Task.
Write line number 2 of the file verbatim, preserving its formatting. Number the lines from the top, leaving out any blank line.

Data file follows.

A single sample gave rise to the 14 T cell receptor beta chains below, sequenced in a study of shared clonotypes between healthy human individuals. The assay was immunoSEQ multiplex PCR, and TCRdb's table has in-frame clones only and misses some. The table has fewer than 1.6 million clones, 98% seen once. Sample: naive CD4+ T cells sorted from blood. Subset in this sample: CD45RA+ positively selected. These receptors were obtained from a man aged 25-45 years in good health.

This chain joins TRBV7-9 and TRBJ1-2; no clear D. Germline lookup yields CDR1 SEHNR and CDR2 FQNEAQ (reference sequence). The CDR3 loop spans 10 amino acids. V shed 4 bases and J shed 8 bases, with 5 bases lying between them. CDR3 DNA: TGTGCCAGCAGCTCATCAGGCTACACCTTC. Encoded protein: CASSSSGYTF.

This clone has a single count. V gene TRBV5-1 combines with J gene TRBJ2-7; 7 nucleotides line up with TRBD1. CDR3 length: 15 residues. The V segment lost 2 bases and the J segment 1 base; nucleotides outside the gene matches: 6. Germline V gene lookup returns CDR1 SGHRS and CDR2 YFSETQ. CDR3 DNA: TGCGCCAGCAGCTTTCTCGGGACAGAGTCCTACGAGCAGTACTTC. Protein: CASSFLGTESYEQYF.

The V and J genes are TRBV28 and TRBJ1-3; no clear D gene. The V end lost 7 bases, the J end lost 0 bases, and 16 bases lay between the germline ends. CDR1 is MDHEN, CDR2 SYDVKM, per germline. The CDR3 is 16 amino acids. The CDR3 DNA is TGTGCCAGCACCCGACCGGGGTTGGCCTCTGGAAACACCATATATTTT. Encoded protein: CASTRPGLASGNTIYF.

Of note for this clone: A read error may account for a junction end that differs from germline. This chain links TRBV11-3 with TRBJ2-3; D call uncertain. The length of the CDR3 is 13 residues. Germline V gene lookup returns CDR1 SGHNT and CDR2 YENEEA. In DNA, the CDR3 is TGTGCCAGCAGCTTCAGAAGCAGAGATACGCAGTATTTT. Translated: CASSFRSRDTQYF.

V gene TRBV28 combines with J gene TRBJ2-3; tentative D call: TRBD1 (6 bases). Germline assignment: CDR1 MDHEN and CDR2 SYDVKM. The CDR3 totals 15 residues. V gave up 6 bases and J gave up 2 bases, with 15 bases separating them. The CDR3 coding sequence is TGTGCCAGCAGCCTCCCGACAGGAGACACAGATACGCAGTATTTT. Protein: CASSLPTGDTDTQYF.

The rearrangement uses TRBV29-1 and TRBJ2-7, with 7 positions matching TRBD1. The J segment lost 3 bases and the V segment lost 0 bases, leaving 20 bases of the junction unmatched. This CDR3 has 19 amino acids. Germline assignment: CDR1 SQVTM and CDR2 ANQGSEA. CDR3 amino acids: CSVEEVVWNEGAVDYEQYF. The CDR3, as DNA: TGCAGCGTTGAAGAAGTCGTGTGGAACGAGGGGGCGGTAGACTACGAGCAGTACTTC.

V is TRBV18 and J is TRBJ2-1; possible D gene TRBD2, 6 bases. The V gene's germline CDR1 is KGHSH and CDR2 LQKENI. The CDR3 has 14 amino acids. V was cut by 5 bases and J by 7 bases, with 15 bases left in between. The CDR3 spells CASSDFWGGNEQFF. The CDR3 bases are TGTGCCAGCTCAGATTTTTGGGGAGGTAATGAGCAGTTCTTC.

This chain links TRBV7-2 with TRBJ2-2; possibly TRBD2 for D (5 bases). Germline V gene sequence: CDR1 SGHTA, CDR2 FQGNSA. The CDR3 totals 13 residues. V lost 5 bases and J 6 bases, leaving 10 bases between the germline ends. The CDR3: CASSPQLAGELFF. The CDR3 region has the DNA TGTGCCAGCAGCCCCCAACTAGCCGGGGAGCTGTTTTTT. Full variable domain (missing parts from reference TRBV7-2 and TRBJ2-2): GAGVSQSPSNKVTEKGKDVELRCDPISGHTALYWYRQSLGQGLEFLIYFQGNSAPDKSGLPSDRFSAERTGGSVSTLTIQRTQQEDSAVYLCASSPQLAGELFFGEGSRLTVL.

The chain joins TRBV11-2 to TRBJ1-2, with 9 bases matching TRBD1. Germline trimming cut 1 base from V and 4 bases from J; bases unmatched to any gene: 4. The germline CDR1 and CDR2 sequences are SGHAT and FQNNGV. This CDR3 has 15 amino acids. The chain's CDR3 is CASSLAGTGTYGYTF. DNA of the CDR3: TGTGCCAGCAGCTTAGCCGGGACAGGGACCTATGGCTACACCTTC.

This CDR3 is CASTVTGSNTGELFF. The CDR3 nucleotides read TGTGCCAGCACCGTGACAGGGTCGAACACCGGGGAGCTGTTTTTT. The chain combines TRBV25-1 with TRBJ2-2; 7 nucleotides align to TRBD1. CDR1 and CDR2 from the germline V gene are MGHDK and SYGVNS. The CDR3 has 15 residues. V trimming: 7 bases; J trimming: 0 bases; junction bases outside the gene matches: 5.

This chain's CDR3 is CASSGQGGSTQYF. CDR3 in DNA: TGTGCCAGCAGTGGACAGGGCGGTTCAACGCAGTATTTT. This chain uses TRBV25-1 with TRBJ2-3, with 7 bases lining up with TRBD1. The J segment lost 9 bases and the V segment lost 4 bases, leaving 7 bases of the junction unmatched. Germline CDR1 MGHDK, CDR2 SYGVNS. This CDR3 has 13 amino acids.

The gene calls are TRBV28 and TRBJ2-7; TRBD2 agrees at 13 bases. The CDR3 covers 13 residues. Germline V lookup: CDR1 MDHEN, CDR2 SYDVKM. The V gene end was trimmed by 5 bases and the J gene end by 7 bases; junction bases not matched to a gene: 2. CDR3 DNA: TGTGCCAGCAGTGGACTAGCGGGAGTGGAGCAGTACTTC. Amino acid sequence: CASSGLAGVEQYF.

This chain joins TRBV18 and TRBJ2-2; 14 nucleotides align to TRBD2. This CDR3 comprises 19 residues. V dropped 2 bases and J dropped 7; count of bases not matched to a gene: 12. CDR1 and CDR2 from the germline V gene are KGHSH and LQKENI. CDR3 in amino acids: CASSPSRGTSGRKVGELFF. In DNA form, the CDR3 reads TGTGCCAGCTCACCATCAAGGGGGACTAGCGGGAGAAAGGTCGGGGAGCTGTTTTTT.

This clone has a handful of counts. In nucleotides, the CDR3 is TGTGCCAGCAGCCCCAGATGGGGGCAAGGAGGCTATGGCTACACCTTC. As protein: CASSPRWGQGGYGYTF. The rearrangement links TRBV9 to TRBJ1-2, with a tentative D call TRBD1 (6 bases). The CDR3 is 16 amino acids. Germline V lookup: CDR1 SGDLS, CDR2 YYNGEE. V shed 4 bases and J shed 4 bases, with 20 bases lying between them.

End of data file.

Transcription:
This chain joins TRBV7-9 and TRBJ1-2; no clear D. Germline lookup yields CDR1 SEHNR and CDR2 FQNEAQ (reference sequence). The CDR3 loop spans 10 amino acids. V shed 4 bases and J shed 8 bases, with 5 bases lying between them. CDR3 DNA: TGTGCCAGCAGCTCATCAGGCTACACCTTC. Encoded protein: CASSSSGYTF.